Four grades fight to the finish in newly expanded Color War

Annual spirit competition spread usual academic and sports events and skits over two days instead of one

LEAPFROG%3A+Seniors+J.J.+Helperin+and+Josh+Joffe%2C+cheered+on+by+teammates%2C+help+lead+the+black+team+to+victory+in+the+first-ever+Apache+Relay.
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Four grades fight to the finish in newly expanded Color War

LEAPFROG: Seniors J.J. Helperin and Josh Joffe, cheered on by teammates, help lead the black team to victory in the first-ever Apache Relay.

LEAPFROG: Seniors J.J. Helperin and Josh Joffe, cheered on by teammates, help lead the black team to victory in the first-ever Apache Relay.

BP Photo by Katia Surpin

LEAPFROG: Seniors J.J. Helperin and Josh Joffe, cheered on by teammates, help lead the black team to victory in the first-ever Apache Relay.

BP Photo by Katia Surpin

BP Photo by Katia Surpin

LEAPFROG: Seniors J.J. Helperin and Josh Joffe, cheered on by teammates, help lead the black team to victory in the first-ever Apache Relay.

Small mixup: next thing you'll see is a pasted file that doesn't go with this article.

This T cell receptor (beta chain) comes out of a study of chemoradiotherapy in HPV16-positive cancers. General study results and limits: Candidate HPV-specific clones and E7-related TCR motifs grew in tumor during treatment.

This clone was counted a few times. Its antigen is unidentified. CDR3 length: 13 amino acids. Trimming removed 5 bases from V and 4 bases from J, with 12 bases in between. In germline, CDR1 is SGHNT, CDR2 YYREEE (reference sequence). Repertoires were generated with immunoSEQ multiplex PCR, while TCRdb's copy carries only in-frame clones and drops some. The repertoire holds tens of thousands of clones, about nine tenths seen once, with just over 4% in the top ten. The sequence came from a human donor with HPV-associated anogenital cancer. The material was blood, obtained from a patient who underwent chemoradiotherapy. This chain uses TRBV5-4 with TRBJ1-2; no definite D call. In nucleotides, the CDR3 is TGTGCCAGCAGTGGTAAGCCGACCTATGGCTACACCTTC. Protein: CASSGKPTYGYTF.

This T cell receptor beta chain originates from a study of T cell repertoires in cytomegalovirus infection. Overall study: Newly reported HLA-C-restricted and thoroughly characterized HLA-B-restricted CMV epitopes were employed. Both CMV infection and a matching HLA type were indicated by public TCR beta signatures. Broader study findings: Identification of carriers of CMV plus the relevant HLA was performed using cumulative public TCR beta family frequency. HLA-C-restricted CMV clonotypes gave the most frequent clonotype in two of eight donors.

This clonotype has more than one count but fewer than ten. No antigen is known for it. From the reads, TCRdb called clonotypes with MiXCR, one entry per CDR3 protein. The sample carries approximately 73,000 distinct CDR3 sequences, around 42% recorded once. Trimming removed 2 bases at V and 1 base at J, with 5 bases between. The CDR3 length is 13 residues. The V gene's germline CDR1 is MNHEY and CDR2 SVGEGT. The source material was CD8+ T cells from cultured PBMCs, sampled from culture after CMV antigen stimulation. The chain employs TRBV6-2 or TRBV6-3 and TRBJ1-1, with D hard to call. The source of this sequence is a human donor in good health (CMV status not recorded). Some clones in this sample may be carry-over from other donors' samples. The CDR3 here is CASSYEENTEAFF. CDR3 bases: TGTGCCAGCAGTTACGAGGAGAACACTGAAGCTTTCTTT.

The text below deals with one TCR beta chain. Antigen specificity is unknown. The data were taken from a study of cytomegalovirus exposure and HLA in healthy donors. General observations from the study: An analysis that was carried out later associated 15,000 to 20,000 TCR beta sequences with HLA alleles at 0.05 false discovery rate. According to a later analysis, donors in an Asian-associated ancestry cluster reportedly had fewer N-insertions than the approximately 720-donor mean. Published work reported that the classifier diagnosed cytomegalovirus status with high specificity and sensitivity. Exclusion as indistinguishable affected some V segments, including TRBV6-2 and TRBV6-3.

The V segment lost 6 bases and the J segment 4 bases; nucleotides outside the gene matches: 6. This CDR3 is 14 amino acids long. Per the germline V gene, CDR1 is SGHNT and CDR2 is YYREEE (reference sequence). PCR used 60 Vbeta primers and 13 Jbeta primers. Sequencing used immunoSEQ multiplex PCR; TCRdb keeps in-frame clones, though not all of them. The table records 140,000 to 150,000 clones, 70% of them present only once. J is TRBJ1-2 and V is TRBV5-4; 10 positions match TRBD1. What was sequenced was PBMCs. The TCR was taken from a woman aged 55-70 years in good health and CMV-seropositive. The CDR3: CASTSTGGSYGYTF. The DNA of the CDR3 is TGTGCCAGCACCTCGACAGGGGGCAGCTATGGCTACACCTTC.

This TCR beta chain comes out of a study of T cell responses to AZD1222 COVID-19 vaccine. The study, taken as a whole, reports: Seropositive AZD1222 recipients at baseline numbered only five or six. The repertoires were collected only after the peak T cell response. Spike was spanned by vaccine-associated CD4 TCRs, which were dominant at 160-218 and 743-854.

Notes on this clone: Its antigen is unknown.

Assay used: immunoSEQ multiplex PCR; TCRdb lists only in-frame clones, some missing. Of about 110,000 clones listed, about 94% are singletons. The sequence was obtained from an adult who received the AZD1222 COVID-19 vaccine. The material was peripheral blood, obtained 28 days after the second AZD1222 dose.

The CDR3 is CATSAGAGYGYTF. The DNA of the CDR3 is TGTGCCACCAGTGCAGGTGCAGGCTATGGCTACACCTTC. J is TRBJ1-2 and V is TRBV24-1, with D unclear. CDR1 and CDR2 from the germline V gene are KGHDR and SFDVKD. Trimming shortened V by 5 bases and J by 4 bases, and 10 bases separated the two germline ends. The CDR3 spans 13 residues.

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By Jacob Feitelberg, Staff Writer

When there’s a car in the lobby, different colored balloons strewn all over the floor, and students in face paint and neon colors streaming into the building, there can only be one thing happening — Color War.

On Wednesday afternoon Feb. 22, what started out as a fire drill turned into the first Color War in the new building, expanded from one day to more than two, and from two teams to four – one for each grade, led by grade-level captains.

The extra day gave students more time to spend on creative competitions like the banner and skit; all four team banners were later placed in permanent positions in the gym. When it was over, the seniors, Team Black, had pulled off a close win over the sophomores, Team Purple.